facts


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The speaker, and the schoolmaster, and the third grown person present, all backed a little, and swept with their eyes the inclined plane of little vessels then and there arranged in order, ready to have imperial gallons of facts poured into them until they were full to the brim.
He must attain and maintain that lofty sight where facts yield their secret sense, and poetry and annals are alike.
We are always coming up with the emphatic facts of history in our private experience and verifying them here.
The propriety of this appellate jurisdiction has been scarcely called in question in regard to matters of law; but the clamors have been loud against it as applied to matters of fact. Some well-intentioned men in this State, deriving their notions from the language and forms which obtain in our courts, have been induced to consider it as an implied supersedure of the trial by jury, in favor of the civil-law mode of trial, which prevails in our courts of admiralty, probate, and chancery.
Incidentally, new facts were learned about the nature, size, and form of the earth, and the Ptolemaic system went glimmering."
In considering the Origin of Species, it is quite conceivable that a naturalist, reflecting on the mutual affinities of organic beings, on their embryological relations, their geographical distribution, geological succession, and other such facts, might come to the conclusion that each species had not been independently created, but had descended, like varieties, from other species.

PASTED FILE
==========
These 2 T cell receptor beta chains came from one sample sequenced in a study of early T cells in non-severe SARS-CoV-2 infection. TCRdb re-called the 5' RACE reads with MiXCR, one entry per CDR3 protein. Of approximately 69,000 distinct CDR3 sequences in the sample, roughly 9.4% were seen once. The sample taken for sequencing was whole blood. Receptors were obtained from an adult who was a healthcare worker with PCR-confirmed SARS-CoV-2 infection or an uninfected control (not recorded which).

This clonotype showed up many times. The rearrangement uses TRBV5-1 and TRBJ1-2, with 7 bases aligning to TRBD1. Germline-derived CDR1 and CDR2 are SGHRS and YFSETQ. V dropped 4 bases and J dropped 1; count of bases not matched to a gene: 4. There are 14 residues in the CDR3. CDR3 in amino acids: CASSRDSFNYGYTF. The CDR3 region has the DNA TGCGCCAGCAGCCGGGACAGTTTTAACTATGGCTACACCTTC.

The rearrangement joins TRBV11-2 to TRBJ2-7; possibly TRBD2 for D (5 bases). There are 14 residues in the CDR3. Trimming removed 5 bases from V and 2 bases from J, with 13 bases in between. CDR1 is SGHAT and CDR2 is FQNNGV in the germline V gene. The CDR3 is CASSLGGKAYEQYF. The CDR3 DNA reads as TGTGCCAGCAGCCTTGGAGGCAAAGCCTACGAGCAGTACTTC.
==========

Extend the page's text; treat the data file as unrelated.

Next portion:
We can, I think, formulate the known laws of such phenomena in terms, wholly, of observable facts, by recognizing provisionally what we may call "mnemic causation." By this I mean that kind of causation of which I spoke at the beginning of this lecture, that kind, namely, in which the proximate cause consists not merely of a present event, but of this together with a past event.
She said that she had long since changed her views of things, and recognized that facts must be taken into consideration in spite of the feelings of the heart.
So now the courtiers' pleasure was based as much on the fact that the news had arrived on the Emperor's birthday as on the fact of the victory itself.
In fact, I do not remember that up to the time of going to school I had ever worn any kind of covering upon my head, nor do I recall that either I or anybody else had even thought anything about the need of covering for my head.
As a matter of fact we see nothing whole, neither life nor art.
He came to the conclusion that the key to the situation was the fact that Elizabeth was American.